You need good high school grades to get into a college or university. Some institutions have long application forms and ask for a resumé, a letter of intent, or even an essay. Trade schools have a simpler process. You can enroll in trade school as long as you have a high school diploma.
Alternatives to Higher Education
Post-secondary education isn’t for everyone. Depending on your situation, there might be other ways to succeed:
Learn on the Job
You can learn some skills at work. For example, your boss or co-worker can show you how to use equipment or machinery, or how to be a great salesperson.
Start Your Own Business
In Canada, 20% of businesses fail in their first year. But if you have a knack for business, you can earn a good living. Most small-business owners don’t have a bachelor’s degree.
It would be very difficult to teach yourself how to perform a root canal or design a building. Other skills can be self-taught through research, books, networking and practice.
Online courses can teach you how to use various computer software programs. Or you can learn to podcast, invest, or even improve your writing and math. Learning online can be inexpensive or free. Many employers will hire someone who gained skills online from a reputable school.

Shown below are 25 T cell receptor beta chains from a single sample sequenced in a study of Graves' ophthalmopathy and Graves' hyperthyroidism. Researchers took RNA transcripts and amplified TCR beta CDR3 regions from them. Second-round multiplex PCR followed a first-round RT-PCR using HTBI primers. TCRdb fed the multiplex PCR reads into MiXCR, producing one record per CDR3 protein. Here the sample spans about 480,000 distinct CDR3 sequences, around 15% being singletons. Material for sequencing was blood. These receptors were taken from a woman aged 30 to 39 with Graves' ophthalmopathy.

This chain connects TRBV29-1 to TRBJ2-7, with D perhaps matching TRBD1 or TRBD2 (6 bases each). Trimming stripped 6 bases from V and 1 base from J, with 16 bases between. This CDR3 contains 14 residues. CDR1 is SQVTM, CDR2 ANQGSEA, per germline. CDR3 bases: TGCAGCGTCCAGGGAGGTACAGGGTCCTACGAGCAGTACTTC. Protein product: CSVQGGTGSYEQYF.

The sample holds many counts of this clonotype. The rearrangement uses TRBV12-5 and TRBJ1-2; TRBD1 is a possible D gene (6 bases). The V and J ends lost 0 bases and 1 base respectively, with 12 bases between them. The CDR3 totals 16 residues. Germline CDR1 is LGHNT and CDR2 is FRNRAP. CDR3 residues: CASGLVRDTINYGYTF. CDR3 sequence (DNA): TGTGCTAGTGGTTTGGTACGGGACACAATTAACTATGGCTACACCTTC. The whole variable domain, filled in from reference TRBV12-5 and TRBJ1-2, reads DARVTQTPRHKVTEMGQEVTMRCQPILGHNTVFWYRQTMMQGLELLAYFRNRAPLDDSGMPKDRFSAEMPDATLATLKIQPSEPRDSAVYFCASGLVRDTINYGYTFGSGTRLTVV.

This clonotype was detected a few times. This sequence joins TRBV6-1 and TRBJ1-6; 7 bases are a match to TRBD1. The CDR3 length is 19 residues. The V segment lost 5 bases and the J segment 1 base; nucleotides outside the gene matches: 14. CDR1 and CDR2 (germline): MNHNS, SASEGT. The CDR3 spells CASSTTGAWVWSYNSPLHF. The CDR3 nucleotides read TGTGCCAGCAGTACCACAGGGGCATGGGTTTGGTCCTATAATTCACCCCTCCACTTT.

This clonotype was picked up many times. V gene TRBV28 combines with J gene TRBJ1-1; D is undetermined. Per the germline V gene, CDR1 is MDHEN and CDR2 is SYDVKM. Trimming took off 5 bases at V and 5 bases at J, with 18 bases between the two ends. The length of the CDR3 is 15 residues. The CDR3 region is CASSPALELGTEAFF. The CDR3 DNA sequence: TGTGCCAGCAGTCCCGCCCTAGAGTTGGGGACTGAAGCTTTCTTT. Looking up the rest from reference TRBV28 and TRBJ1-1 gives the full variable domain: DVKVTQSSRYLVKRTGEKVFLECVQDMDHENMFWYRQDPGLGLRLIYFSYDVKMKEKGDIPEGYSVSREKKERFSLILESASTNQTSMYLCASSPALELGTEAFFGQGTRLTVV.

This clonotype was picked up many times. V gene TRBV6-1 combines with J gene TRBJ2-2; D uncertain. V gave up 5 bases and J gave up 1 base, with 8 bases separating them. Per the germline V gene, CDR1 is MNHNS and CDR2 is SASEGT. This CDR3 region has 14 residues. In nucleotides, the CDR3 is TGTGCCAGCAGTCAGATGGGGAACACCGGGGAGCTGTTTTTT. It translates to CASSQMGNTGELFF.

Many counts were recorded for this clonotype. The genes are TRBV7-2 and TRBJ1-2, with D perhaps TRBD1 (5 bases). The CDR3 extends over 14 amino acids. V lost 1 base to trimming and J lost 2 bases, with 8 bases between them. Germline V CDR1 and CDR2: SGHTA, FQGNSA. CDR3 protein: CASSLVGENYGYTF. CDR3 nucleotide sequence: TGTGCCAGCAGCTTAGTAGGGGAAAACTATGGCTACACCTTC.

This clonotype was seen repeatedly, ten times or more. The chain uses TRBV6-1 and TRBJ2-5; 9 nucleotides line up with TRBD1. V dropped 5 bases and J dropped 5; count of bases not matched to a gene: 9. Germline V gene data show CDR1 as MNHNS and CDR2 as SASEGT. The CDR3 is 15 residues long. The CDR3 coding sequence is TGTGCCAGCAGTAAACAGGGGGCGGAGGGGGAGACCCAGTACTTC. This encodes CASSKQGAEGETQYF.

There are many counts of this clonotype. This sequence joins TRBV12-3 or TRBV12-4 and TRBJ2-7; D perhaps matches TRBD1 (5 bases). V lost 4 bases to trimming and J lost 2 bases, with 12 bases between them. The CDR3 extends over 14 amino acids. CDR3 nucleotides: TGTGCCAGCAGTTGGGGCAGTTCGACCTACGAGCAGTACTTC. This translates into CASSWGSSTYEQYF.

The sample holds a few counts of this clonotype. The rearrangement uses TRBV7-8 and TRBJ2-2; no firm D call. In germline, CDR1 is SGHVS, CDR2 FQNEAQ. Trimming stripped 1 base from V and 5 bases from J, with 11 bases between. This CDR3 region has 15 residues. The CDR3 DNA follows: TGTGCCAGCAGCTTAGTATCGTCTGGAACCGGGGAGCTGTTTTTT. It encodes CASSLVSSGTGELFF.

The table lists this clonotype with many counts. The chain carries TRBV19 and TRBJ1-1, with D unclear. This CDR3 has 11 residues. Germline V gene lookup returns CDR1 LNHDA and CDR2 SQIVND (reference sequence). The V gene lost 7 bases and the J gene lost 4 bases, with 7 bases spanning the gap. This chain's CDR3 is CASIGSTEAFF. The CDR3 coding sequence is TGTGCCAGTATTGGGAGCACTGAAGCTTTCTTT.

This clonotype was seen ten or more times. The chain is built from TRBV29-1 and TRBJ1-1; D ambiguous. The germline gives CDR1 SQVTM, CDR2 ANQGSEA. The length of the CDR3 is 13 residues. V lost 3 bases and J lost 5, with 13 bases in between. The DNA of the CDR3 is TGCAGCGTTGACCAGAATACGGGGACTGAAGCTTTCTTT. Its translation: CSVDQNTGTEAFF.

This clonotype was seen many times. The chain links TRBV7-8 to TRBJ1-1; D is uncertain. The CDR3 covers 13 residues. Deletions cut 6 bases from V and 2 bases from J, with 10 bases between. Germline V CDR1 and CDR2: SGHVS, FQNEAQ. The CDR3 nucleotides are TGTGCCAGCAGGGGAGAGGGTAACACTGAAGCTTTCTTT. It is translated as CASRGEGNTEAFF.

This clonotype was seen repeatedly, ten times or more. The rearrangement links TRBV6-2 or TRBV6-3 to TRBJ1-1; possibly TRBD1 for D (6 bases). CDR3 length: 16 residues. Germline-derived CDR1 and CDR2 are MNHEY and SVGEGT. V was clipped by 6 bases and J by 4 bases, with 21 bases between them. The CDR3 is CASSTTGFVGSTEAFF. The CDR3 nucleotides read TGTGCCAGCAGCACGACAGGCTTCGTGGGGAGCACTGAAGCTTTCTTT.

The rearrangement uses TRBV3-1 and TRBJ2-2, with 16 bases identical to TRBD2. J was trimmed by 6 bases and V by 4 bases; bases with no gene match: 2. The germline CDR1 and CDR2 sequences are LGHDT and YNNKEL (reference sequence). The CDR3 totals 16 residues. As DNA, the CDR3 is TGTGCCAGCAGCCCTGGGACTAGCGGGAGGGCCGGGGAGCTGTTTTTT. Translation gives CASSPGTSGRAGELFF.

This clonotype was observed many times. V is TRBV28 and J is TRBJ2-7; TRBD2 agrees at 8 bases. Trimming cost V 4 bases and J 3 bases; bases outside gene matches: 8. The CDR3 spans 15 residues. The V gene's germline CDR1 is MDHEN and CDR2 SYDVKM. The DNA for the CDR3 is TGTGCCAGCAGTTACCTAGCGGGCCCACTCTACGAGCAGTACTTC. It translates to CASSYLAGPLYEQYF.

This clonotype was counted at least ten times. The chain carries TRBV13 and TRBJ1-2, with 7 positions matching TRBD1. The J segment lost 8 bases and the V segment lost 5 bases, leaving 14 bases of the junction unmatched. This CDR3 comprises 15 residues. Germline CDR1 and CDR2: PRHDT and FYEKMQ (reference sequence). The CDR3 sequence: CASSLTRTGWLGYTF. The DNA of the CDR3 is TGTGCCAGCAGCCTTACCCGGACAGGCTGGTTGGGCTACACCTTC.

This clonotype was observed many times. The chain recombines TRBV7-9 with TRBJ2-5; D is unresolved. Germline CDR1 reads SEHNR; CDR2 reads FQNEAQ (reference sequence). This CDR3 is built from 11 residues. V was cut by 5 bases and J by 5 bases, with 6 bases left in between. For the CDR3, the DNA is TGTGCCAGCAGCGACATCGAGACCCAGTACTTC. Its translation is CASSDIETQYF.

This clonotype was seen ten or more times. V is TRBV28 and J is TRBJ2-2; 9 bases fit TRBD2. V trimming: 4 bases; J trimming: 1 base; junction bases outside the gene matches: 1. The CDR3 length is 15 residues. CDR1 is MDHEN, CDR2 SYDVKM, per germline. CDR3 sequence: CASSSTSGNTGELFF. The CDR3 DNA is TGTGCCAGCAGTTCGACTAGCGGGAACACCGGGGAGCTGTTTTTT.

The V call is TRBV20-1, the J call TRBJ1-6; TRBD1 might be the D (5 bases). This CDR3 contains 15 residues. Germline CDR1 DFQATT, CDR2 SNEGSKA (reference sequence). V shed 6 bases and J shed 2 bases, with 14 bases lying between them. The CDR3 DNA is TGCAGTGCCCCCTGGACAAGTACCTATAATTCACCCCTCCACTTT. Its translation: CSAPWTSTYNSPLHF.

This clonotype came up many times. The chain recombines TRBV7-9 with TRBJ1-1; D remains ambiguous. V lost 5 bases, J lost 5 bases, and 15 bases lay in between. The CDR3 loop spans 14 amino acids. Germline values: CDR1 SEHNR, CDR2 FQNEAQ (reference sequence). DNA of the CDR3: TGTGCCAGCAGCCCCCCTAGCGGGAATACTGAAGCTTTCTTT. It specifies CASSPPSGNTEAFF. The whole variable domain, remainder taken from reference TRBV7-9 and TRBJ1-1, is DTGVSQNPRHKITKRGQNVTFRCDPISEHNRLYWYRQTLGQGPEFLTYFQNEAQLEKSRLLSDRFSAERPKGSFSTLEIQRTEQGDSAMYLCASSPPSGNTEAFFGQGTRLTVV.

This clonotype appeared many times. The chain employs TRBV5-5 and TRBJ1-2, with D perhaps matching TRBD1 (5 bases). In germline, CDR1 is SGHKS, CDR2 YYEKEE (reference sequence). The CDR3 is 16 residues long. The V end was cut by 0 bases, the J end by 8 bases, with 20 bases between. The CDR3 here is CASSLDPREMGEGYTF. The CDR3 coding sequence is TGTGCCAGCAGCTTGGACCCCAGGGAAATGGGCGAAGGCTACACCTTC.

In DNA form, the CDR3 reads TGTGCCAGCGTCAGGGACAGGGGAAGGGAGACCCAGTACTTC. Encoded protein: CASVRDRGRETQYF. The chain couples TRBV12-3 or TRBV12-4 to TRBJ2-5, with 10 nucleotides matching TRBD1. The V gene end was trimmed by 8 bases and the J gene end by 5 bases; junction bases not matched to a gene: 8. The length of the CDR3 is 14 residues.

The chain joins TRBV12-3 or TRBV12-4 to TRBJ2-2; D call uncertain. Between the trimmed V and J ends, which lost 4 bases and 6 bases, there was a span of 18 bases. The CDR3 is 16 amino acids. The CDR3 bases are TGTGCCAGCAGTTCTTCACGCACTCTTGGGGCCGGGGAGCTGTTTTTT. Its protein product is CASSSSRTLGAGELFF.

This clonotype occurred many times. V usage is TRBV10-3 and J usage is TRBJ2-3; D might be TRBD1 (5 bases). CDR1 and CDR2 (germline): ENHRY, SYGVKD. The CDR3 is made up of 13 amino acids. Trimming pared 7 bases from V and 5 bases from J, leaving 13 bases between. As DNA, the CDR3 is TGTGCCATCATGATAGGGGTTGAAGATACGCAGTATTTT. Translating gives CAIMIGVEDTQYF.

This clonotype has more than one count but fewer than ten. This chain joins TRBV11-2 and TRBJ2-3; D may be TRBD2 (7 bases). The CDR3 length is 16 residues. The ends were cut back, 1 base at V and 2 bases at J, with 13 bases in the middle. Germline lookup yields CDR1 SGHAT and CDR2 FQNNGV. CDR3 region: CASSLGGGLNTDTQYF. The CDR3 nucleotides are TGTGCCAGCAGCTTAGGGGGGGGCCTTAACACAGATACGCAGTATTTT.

College, University, or Trade School?
There are different types of post-secondary education. One isn’t better than the other. Decide what works for you and your goals.
In Canada, a college education focuses on the skills you will need for a particular job. Colleges offer real-world training like apprenticeship and pre-trades. Do you want to become a dental assistant? A photographer? A horticulturist? Colleges offer a huge variety of certificates, diplomas, apprenticeships and degrees.
Universities in Canada offer bachelor’s, master’s, and doctoral degrees. College programs often include hands-on learning. University programs are more professional and academic. You will learn to understand, analyse and apply information in a specialized area. Some jobs, due to their nature, require a university degree. These include jobs in research, education, or medicine.
Trade schools (also called vocational schools) offer both classroom learning and hands-on training. Courses focus on specific jobs. This type of education can lead to a career in skilled trades. Health care, manufacturing, technology, and construction are great options.
Some people choose more than one type of education. You can learn specific skills in a college or trade school. After that, take some university courses, or finish a degree to move further ahead in your career.
After Graduation: Make it Count
So you’re a university or college graduate. You’ve found a great job, and you’ve even paid off your student loan. Your career is off to a great start!
Remember that wealth isn’t a guarantee. While it’s true that university and college graduates earn more, to achieve financial success, you need to handle your hard-earned money wisely.
Beware of Lifestyle Inflation
Lifestyle inflation is what happens when you get a big raise or a job that pays well, but you’re still broke. If you upgrade your car or max out your credit card whenever you get a raise, you might end up with less – not more. Treat yourself a little, but give yourself a lasting reward. Save or invest more as you earn more.
Often, those who have gotten trapped in a cycle of lifestyle inflation end up seeking help from a Credit Counsellor. If that’s you, don’t wait to get help. Contact us today so we can get you back on track to financial health.